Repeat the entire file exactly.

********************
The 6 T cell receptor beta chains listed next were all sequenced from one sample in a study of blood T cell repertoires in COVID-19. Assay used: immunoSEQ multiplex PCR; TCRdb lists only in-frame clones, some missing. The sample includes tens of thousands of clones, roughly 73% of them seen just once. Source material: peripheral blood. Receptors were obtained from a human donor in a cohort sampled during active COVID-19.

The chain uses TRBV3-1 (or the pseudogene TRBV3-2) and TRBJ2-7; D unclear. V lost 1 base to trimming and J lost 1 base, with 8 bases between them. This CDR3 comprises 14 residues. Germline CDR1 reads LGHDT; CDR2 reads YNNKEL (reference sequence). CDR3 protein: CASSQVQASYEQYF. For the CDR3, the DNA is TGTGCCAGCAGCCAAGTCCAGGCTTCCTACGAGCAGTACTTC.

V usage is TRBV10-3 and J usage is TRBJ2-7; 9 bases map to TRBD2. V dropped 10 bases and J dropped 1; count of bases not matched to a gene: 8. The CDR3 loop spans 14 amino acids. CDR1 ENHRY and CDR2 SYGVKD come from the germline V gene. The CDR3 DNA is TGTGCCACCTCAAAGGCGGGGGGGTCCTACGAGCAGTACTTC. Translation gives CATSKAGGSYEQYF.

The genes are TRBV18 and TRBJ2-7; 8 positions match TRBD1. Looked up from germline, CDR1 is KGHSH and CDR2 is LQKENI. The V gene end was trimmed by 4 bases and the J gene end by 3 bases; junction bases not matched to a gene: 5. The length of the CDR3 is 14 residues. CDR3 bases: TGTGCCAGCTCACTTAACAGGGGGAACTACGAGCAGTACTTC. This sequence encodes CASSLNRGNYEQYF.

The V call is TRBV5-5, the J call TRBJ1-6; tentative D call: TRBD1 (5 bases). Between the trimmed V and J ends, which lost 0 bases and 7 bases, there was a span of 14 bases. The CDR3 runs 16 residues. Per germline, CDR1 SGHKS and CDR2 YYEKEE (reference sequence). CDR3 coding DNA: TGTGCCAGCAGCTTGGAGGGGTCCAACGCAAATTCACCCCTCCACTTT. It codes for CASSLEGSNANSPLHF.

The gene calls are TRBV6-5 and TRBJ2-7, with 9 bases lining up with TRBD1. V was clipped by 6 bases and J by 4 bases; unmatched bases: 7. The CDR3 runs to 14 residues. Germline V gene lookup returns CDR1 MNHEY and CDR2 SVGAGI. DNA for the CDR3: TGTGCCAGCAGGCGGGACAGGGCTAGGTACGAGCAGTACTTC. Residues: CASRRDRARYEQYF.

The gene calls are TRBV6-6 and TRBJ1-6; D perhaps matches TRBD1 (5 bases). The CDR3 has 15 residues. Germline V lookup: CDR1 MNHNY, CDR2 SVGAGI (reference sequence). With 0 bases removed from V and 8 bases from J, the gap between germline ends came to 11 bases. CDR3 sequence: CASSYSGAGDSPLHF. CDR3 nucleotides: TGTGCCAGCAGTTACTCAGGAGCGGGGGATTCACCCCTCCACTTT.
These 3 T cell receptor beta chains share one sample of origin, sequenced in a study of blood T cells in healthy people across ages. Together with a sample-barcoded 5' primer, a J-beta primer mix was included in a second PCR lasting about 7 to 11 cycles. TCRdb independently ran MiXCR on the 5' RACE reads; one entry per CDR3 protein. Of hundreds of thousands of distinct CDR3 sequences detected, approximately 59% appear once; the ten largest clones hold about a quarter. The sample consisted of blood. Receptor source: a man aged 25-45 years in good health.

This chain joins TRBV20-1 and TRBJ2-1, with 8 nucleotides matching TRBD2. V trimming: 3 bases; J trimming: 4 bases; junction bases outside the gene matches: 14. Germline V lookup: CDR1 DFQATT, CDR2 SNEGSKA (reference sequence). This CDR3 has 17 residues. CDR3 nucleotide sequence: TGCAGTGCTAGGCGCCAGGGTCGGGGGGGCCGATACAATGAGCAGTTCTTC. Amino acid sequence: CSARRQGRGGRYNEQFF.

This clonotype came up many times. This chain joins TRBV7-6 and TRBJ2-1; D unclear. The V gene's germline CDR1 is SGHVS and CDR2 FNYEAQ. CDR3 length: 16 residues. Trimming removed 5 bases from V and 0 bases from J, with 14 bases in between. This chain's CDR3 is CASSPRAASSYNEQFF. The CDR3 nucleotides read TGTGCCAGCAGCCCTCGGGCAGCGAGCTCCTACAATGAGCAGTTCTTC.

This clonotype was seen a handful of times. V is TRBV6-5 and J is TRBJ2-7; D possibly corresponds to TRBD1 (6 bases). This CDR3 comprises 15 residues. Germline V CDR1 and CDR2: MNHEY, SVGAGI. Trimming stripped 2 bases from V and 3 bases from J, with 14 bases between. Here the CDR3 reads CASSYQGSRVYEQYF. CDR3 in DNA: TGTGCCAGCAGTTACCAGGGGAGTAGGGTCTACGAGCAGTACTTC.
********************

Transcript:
The 6 T cell receptor beta chains listed next were all sequenced from one sample in a study of blood T cell repertoires in COVID-19. Assay used: immunoSEQ multiplex PCR; TCRdb lists only in-frame clones, some missing. The sample includes tens of thousands of clones, roughly 73% of them seen just once. Source material: peripheral blood. Receptors were obtained from a human donor in a cohort sampled during active COVID-19.

The chain uses TRBV3-1 (or the pseudogene TRBV3-2) and TRBJ2-7; D unclear. V lost 1 base to trimming and J lost 1 base, with 8 bases between them. This CDR3 comprises 14 residues. Germline CDR1 reads LGHDT; CDR2 reads YNNKEL (reference sequence). CDR3 protein: CASSQVQASYEQYF. For the CDR3, the DNA is TGTGCCAGCAGCCAAGTCCAGGCTTCCTACGAGCAGTACTTC.

V usage is TRBV10-3 and J usage is TRBJ2-7; 9 bases map to TRBD2. V dropped 10 bases and J dropped 1; count of bases not matched to a gene: 8. The CDR3 loop spans 14 amino acids. CDR1 ENHRY and CDR2 SYGVKD come from the germline V gene. The CDR3 DNA is TGTGCCACCTCAAAGGCGGGGGGGTCCTACGAGCAGTACTTC. Translation gives CATSKAGGSYEQYF.

The genes are TRBV18 and TRBJ2-7; 8 positions match TRBD1. Looked up from germline, CDR1 is KGHSH and CDR2 is LQKENI. The V gene end was trimmed by 4 bases and the J gene end by 3 bases; junction bases not matched to a gene: 5. The length of the CDR3 is 14 residues. CDR3 bases: TGTGCCAGCTCACTTAACAGGGGGAACTACGAGCAGTACTTC. This sequence encodes CASSLNRGNYEQYF.

The V call is TRBV5-5, the J call TRBJ1-6; tentative D call: TRBD1 (5 bases). Between the trimmed V and J ends, which lost 0 bases and 7 bases, there was a span of 14 bases. The CDR3 runs 16 residues. Per germline, CDR1 SGHKS and CDR2 YYEKEE (reference sequence). CDR3 coding DNA: TGTGCCAGCAGCTTGGAGGGGTCCAACGCAAATTCACCCCTCCACTTT. It codes for CASSLEGSNANSPLHF.

The gene calls are TRBV6-5 and TRBJ2-7, with 9 bases lining up with TRBD1. V was clipped by 6 bases and J by 4 bases; unmatched bases: 7. The CDR3 runs to 14 residues. Germline V gene lookup returns CDR1 MNHEY and CDR2 SVGAGI. DNA for the CDR3: TGTGCCAGCAGGCGGGACAGGGCTAGGTACGAGCAGTACTTC. Residues: CASRRDRARYEQYF.

The gene calls are TRBV6-6 and TRBJ1-6; D perhaps matches TRBD1 (5 bases). The CDR3 has 15 residues. Germline V lookup: CDR1 MNHNY, CDR2 SVGAGI (reference sequence). With 0 bases removed from V and 8 bases from J, the gap between germline ends came to 11 bases. CDR3 sequence: CASSYSGAGDSPLHF. CDR3 nucleotides: TGTGCCAGCAGTTACTCAGGAGCGGGGGATTCACCCCTCCACTTT.
These 3 T cell receptor beta chains share one sample of origin, sequenced in a study of blood T cells in healthy people across ages. Together with a sample-barcoded 5' primer, a J-beta primer mix was included in a second PCR lasting about 7 to 11 cycles. TCRdb independently ran MiXCR on the 5' RACE reads; one entry per CDR3 protein. Of hundreds of thousands of distinct CDR3 sequences detected, approximately 59% appear once; the ten largest clones hold about a quarter. The sample consisted of blood. Receptor source: a man aged 25-45 years in good health.

This chain joins TRBV20-1 and TRBJ2-1, with 8 nucleotides matching TRBD2. V trimming: 3 bases; J trimming: 4 bases; junction bases outside the gene matches: 14. Germline V lookup: CDR1 DFQATT, CDR2 SNEGSKA (reference sequence). This CDR3 has 17 residues. CDR3 nucleotide sequence: TGCAGTGCTAGGCGCCAGGGTCGGGGGGGCCGATACAATGAGCAGTTCTTC. Amino acid sequence: CSARRQGRGGRYNEQFF.

This clonotype came up many times. This chain joins TRBV7-6 and TRBJ2-1; D unclear. The V gene's germline CDR1 is SGHVS and CDR2 FNYEAQ. CDR3 length: 16 residues. Trimming removed 5 bases from V and 0 bases from J, with 14 bases in between. This chain's CDR3 is CASSPRAASSYNEQFF. The CDR3 nucleotides read TGTGCCAGCAGCCCTCGGGCAGCGAGCTCCTACAATGAGCAGTTCTTC.

This clonotype was seen a handful of times. V is TRBV6-5 and J is TRBJ2-7; D possibly corresponds to TRBD1 (6 bases). This CDR3 comprises 15 residues. Germline V CDR1 and CDR2: MNHEY, SVGAGI. Trimming stripped 2 bases from V and 3 bases from J, with 14 bases between. Here the CDR3 reads CASSYQGSRVYEQYF. CDR3 in DNA: TGTGCCAGCAGTTACCAGGGGAGTAGGGTCTACGAGCAGTACTTC.